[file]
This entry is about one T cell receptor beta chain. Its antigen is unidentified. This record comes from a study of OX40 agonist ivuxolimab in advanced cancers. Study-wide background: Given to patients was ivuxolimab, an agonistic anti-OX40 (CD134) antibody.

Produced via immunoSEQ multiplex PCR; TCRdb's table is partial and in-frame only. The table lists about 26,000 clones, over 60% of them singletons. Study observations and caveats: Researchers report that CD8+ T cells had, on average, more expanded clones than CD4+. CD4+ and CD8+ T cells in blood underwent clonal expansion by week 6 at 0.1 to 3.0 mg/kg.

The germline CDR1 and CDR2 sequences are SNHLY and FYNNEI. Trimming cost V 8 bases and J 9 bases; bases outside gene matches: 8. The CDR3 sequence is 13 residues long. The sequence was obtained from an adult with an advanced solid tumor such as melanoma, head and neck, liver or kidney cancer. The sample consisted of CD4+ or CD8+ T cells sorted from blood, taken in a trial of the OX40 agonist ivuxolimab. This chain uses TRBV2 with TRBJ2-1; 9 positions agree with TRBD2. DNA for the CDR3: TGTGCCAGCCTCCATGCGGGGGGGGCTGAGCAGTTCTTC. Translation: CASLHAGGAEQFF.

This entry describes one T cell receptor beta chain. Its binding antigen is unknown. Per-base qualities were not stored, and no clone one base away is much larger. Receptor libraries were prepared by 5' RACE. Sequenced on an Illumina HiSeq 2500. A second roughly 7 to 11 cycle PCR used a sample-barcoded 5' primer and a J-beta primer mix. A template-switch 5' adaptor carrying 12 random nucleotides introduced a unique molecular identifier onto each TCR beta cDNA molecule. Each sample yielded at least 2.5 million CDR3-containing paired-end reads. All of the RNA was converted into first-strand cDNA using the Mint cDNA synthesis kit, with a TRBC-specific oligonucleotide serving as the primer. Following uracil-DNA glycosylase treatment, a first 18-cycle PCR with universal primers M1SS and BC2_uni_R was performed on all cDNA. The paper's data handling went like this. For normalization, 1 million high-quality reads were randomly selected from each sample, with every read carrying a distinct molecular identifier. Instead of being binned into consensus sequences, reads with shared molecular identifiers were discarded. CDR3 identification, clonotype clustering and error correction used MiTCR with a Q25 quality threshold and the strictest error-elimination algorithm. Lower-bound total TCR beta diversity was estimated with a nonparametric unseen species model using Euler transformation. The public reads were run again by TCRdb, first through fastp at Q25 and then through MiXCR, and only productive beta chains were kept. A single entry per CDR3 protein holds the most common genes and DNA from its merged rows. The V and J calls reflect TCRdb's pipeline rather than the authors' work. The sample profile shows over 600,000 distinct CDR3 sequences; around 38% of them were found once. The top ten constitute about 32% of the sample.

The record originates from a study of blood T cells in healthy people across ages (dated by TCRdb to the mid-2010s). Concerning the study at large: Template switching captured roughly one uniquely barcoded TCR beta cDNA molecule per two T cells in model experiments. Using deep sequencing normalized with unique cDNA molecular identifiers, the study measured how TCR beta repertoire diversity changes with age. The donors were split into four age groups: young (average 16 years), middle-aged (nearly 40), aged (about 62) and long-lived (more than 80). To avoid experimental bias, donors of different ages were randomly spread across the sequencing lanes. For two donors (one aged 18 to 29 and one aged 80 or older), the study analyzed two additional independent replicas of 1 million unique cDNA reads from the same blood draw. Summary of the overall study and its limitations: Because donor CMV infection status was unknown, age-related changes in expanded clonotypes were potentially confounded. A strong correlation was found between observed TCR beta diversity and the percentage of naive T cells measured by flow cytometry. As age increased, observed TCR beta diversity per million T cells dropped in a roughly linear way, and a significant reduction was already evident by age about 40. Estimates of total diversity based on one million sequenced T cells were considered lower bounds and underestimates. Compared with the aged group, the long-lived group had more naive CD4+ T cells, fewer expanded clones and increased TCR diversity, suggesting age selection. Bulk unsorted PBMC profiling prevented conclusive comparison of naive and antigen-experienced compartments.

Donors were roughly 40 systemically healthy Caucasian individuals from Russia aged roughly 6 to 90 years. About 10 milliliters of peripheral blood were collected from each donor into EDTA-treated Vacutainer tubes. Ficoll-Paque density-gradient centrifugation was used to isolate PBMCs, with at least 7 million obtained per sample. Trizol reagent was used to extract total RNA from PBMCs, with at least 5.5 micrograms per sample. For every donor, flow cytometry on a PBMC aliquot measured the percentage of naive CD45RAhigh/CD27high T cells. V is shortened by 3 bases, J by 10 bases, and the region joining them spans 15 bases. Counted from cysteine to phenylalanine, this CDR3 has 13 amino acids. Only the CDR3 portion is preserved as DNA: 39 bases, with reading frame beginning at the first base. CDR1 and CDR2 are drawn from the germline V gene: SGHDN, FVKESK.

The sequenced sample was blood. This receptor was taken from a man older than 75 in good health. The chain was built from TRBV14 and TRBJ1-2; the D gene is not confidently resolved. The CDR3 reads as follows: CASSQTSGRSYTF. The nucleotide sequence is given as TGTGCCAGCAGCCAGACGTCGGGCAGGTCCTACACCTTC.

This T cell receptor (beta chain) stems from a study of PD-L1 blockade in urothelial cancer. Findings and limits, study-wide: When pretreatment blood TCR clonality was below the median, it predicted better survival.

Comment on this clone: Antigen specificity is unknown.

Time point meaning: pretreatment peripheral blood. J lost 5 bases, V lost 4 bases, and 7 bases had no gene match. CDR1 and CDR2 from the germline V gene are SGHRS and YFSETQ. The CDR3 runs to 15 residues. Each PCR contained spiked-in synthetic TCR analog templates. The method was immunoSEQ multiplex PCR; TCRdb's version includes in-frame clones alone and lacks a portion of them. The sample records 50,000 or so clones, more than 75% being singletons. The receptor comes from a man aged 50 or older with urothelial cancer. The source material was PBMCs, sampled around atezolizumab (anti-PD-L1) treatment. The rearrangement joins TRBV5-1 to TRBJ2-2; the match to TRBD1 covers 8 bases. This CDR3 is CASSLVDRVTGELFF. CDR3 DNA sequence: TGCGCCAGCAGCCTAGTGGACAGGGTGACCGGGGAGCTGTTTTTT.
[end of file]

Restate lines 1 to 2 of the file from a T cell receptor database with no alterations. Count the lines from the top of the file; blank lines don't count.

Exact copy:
This entry is about one T cell receptor beta chain. Its antigen is unidentified. This record comes from a study of OX40 agonist ivuxolimab in advanced cancers. Study-wide background: Given to patients was ivuxolimab, an agonistic anti-OX40 (CD134) antibody.

Produced via immunoSEQ multiplex PCR; TCRdb's table is partial and in-frame only. The table lists about 26,000 clones, over 60% of them singletons. Study observations and caveats: Researchers report that CD8+ T cells had, on average, more expanded clones than CD4+. CD4+ and CD8+ T cells in blood underwent clonal expansion by week 6 at 0.1 to 3.0 mg/kg.